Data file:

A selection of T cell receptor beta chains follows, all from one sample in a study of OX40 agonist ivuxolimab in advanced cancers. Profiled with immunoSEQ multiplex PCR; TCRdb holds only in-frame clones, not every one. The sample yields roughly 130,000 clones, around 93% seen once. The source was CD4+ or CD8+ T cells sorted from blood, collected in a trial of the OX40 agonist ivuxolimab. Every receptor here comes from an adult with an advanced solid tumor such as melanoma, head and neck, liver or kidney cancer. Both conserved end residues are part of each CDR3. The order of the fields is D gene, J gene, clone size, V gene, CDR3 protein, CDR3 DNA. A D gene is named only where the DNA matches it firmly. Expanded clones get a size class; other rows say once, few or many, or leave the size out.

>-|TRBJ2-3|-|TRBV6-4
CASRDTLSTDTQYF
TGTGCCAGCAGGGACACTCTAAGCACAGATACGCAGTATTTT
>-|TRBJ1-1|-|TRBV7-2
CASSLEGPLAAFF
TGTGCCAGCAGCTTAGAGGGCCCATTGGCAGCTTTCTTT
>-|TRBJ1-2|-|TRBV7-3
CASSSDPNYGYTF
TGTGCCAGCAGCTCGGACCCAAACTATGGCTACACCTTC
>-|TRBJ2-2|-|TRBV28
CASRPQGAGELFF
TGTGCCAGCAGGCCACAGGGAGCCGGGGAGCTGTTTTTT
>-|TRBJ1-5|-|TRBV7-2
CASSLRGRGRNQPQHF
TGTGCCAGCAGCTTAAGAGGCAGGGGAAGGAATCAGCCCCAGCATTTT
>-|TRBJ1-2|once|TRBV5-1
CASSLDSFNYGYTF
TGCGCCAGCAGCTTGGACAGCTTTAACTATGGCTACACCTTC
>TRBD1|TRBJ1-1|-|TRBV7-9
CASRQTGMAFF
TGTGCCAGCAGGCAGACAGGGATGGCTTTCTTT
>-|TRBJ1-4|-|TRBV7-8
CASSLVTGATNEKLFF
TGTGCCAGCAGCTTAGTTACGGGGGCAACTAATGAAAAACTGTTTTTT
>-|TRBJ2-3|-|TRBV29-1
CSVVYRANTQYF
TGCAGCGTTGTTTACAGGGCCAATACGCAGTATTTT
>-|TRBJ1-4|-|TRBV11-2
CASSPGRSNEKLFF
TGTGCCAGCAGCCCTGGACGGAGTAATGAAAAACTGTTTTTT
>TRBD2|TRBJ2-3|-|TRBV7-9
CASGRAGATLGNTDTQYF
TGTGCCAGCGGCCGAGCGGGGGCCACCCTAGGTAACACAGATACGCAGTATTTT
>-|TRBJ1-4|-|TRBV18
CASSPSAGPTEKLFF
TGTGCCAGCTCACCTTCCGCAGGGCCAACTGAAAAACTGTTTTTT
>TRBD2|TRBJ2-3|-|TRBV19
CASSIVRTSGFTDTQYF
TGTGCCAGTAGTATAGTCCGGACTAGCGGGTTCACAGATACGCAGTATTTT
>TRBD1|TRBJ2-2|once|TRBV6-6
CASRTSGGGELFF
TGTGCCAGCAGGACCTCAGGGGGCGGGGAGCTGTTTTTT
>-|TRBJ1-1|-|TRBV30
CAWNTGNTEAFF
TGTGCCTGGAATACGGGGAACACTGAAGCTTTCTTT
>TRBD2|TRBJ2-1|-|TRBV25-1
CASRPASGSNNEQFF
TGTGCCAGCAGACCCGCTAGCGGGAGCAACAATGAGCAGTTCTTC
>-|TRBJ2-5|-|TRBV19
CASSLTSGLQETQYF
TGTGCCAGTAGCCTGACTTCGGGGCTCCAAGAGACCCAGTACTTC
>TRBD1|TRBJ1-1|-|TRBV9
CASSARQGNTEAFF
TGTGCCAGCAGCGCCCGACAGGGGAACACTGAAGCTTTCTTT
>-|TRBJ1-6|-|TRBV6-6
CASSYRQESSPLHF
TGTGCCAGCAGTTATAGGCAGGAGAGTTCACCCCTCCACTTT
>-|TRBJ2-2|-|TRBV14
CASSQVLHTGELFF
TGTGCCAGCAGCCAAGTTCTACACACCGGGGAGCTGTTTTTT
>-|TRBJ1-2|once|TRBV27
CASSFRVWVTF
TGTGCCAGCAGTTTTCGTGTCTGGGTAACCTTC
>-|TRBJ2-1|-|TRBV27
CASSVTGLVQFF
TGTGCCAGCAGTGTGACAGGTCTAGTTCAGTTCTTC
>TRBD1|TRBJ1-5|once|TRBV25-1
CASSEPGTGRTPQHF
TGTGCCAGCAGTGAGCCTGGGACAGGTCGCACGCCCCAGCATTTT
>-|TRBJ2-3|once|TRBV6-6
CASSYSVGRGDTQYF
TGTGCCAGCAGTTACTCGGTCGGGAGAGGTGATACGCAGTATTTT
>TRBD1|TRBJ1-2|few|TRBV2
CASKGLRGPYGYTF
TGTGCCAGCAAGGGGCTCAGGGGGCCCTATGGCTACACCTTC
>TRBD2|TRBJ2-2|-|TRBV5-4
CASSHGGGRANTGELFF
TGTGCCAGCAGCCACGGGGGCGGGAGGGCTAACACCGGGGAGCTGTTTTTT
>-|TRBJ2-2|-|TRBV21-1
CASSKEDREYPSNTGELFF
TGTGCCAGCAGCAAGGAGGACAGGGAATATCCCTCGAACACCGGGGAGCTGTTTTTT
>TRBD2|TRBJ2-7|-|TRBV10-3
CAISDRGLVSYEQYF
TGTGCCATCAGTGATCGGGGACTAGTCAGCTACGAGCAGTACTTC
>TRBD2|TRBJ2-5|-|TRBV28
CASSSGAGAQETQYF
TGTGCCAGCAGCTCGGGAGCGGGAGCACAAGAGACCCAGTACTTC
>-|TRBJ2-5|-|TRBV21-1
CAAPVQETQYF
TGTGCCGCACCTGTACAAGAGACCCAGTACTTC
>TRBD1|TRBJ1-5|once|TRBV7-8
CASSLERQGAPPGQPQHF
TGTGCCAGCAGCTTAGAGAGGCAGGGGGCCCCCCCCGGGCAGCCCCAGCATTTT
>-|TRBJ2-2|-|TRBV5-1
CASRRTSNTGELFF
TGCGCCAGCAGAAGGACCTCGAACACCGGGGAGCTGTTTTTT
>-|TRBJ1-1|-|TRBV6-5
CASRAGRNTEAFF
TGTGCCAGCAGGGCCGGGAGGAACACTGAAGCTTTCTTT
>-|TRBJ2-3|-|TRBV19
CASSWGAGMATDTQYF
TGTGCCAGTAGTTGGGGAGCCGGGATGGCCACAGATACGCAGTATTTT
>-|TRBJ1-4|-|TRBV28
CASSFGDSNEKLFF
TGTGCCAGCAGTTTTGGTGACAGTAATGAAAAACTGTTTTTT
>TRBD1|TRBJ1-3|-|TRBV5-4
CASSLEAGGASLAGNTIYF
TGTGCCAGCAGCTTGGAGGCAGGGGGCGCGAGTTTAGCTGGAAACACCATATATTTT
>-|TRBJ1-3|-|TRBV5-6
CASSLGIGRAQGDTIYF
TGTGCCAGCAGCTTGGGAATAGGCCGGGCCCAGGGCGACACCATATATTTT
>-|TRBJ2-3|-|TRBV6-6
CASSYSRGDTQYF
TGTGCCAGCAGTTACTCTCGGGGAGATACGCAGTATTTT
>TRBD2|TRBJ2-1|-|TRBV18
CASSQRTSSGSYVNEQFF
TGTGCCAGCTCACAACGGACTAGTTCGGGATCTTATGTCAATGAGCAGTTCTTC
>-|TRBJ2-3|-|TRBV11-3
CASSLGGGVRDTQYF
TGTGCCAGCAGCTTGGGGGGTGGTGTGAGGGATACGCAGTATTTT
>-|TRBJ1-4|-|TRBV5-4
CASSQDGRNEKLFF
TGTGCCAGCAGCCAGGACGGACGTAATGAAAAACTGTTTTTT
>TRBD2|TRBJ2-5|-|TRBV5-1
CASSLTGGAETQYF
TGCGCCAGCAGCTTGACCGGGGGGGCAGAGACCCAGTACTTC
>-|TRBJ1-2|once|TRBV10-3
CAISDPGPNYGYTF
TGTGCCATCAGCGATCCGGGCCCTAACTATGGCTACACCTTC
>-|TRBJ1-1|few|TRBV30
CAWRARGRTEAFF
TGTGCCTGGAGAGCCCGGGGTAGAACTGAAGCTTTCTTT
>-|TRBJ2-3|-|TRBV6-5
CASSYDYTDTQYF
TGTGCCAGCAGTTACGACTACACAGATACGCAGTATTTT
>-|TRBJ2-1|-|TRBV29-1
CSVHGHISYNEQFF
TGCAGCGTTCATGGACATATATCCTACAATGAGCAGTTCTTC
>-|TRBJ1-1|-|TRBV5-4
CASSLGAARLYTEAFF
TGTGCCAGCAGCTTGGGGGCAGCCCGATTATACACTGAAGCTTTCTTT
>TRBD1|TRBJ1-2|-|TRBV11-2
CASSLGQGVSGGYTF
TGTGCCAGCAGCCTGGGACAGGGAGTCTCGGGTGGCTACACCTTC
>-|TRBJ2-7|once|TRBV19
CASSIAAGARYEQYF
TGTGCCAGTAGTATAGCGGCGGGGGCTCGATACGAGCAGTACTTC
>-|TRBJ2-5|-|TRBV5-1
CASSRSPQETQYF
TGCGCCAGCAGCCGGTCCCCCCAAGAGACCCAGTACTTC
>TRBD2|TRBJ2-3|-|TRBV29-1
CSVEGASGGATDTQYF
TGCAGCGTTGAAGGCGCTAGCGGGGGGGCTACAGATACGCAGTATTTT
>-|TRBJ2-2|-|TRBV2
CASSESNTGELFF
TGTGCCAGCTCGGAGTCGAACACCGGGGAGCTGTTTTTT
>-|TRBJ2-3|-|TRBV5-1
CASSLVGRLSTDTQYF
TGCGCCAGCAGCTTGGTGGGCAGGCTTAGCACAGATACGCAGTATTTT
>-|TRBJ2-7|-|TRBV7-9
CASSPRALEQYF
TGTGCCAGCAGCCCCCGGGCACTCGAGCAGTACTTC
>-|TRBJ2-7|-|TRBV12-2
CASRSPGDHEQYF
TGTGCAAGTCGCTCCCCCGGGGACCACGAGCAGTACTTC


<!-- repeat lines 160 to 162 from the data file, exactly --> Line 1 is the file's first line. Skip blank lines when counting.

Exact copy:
TGCGCCAGCAGCTTGGTGGGCAGGCTTAGCACAGATACGCAGTATTTT
>-|TRBJ2-7|-|TRBV7-9
CASSPRALEQYF